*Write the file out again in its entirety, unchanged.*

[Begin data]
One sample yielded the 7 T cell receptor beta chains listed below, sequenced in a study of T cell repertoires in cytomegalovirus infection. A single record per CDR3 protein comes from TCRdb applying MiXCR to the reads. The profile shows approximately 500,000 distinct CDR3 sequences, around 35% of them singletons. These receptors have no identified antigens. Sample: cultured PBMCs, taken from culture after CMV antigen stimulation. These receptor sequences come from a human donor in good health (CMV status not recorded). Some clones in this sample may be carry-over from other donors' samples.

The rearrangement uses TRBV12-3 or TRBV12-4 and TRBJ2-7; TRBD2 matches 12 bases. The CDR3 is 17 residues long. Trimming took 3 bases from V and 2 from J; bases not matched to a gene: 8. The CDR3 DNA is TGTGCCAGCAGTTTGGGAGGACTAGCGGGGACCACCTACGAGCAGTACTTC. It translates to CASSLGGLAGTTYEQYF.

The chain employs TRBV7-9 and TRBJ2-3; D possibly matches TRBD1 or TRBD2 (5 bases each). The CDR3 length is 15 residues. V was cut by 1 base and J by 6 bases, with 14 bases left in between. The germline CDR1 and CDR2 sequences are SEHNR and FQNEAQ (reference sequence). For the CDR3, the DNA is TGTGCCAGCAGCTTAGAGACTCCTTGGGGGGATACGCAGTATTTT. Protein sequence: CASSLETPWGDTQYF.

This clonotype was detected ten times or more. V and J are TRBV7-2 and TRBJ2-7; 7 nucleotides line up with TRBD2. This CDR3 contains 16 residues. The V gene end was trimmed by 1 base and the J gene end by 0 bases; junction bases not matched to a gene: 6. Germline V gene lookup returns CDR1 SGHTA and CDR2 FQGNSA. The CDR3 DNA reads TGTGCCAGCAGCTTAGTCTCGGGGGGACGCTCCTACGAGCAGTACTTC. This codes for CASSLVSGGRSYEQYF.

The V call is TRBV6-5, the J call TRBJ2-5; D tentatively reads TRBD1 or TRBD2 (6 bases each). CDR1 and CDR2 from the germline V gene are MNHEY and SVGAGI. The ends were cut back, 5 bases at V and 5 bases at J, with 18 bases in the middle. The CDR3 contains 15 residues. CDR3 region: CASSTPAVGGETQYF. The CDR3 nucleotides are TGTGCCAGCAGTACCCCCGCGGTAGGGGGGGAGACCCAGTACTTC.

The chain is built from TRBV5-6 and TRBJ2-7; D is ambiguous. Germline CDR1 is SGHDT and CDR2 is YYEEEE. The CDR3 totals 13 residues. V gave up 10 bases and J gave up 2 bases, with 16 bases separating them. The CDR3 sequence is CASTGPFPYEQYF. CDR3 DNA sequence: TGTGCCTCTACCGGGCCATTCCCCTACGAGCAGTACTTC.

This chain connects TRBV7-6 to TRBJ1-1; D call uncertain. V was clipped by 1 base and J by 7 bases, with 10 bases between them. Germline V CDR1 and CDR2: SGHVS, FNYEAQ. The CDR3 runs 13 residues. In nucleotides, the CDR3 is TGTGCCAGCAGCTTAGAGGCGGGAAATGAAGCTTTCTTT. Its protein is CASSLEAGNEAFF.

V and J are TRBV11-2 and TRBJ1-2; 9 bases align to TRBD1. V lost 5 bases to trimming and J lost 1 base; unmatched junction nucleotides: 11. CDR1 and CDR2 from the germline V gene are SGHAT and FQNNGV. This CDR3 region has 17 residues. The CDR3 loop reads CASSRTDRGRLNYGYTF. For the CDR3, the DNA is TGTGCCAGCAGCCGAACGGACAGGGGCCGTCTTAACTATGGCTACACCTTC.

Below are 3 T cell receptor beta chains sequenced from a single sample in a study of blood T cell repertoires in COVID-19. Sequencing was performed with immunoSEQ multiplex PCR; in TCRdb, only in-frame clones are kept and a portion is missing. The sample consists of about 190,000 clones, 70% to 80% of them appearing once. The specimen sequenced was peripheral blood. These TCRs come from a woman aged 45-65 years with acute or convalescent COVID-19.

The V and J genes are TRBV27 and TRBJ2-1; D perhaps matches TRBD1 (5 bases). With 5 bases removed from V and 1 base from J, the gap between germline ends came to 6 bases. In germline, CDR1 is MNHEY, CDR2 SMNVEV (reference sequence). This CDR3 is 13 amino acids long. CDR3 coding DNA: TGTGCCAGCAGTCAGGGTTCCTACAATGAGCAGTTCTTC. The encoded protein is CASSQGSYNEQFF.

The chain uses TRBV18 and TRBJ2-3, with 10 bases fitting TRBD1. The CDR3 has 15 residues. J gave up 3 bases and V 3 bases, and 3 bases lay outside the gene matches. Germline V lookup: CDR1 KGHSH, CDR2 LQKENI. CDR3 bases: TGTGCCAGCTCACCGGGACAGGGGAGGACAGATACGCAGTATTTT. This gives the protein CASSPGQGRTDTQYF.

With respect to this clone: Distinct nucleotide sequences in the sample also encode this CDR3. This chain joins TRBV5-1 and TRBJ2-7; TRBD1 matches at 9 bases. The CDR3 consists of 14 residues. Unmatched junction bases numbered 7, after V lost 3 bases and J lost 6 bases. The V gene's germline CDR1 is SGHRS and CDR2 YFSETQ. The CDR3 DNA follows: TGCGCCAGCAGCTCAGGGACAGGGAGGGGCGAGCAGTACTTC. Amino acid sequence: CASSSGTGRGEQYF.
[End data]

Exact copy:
One sample yielded the 7 T cell receptor beta chains listed below, sequenced in a study of T cell repertoires in cytomegalovirus infection. A single record per CDR3 protein comes from TCRdb applying MiXCR to the reads. The profile shows approximately 500,000 distinct CDR3 sequences, around 35% of them singletons. These receptors have no identified antigens. Sample: cultured PBMCs, taken from culture after CMV antigen stimulation. These receptor sequences come from a human donor in good health (CMV status not recorded). Some clones in this sample may be carry-over from other donors' samples.

The rearrangement uses TRBV12-3 or TRBV12-4 and TRBJ2-7; TRBD2 matches 12 bases. The CDR3 is 17 residues long. Trimming took 3 bases from V and 2 from J; bases not matched to a gene: 8. The CDR3 DNA is TGTGCCAGCAGTTTGGGAGGACTAGCGGGGACCACCTACGAGCAGTACTTC. It translates to CASSLGGLAGTTYEQYF.

The chain employs TRBV7-9 and TRBJ2-3; D possibly matches TRBD1 or TRBD2 (5 bases each). The CDR3 length is 15 residues. V was cut by 1 base and J by 6 bases, with 14 bases left in between. The germline CDR1 and CDR2 sequences are SEHNR and FQNEAQ (reference sequence). For the CDR3, the DNA is TGTGCCAGCAGCTTAGAGACTCCTTGGGGGGATACGCAGTATTTT. Protein sequence: CASSLETPWGDTQYF.

This clonotype was detected ten times or more. V and J are TRBV7-2 and TRBJ2-7; 7 nucleotides line up with TRBD2. This CDR3 contains 16 residues. The V gene end was trimmed by 1 base and the J gene end by 0 bases; junction bases not matched to a gene: 6. Germline V gene lookup returns CDR1 SGHTA and CDR2 FQGNSA. The CDR3 DNA reads TGTGCCAGCAGCTTAGTCTCGGGGGGACGCTCCTACGAGCAGTACTTC. This codes for CASSLVSGGRSYEQYF.

The V call is TRBV6-5, the J call TRBJ2-5; D tentatively reads TRBD1 or TRBD2 (6 bases each). CDR1 and CDR2 from the germline V gene are MNHEY and SVGAGI. The ends were cut back, 5 bases at V and 5 bases at J, with 18 bases in the middle. The CDR3 contains 15 residues. CDR3 region: CASSTPAVGGETQYF. The CDR3 nucleotides are TGTGCCAGCAGTACCCCCGCGGTAGGGGGGGAGACCCAGTACTTC.

The chain is built from TRBV5-6 and TRBJ2-7; D is ambiguous. Germline CDR1 is SGHDT and CDR2 is YYEEEE. The CDR3 totals 13 residues. V gave up 10 bases and J gave up 2 bases, with 16 bases separating them. The CDR3 sequence is CASTGPFPYEQYF. CDR3 DNA sequence: TGTGCCTCTACCGGGCCATTCCCCTACGAGCAGTACTTC.

This chain connects TRBV7-6 to TRBJ1-1; D call uncertain. V was clipped by 1 base and J by 7 bases, with 10 bases between them. Germline V CDR1 and CDR2: SGHVS, FNYEAQ. The CDR3 runs 13 residues. In nucleotides, the CDR3 is TGTGCCAGCAGCTTAGAGGCGGGAAATGAAGCTTTCTTT. Its protein is CASSLEAGNEAFF.

V and J are TRBV11-2 and TRBJ1-2; 9 bases align to TRBD1. V lost 5 bases to trimming and J lost 1 base; unmatched junction nucleotides: 11. CDR1 and CDR2 from the germline V gene are SGHAT and FQNNGV. This CDR3 region has 17 residues. The CDR3 loop reads CASSRTDRGRLNYGYTF. For the CDR3, the DNA is TGTGCCAGCAGCCGAACGGACAGGGGCCGTCTTAACTATGGCTACACCTTC.

Below are 3 T cell receptor beta chains sequenced from a single sample in a study of blood T cell repertoires in COVID-19. Sequencing was performed with immunoSEQ multiplex PCR; in TCRdb, only in-frame clones are kept and a portion is missing. The sample consists of about 190,000 clones, 70% to 80% of them appearing once. The specimen sequenced was peripheral blood. These TCRs come from a woman aged 45-65 years with acute or convalescent COVID-19.

The V and J genes are TRBV27 and TRBJ2-1; D perhaps matches TRBD1 (5 bases). With 5 bases removed from V and 1 base from J, the gap between germline ends came to 6 bases. In germline, CDR1 is MNHEY, CDR2 SMNVEV (reference sequence). This CDR3 is 13 amino acids long. CDR3 coding DNA: TGTGCCAGCAGTCAGGGTTCCTACAATGAGCAGTTCTTC. The encoded protein is CASSQGSYNEQFF.

The chain uses TRBV18 and TRBJ2-3, with 10 bases fitting TRBD1. The CDR3 has 15 residues. J gave up 3 bases and V 3 bases, and 3 bases lay outside the gene matches. Germline V lookup: CDR1 KGHSH, CDR2 LQKENI. CDR3 bases: TGTGCCAGCTCACCGGGACAGGGGAGGACAGATACGCAGTATTTT. This gives the protein CASSPGQGRTDTQYF.

With respect to this clone: Distinct nucleotide sequences in the sample also encode this CDR3. This chain joins TRBV5-1 and TRBJ2-7; TRBD1 matches at 9 bases. The CDR3 consists of 14 residues. Unmatched junction bases numbered 7, after V lost 3 bases and J lost 6 bases. The V gene's germline CDR1 is SGHRS and CDR2 YFSETQ. The CDR3 DNA follows: TGCGCCAGCAGCTCAGGGACAGGGAGGGGCGAGCAGTACTTC. Amino acid sequence: CASSSGTGRGEQYF.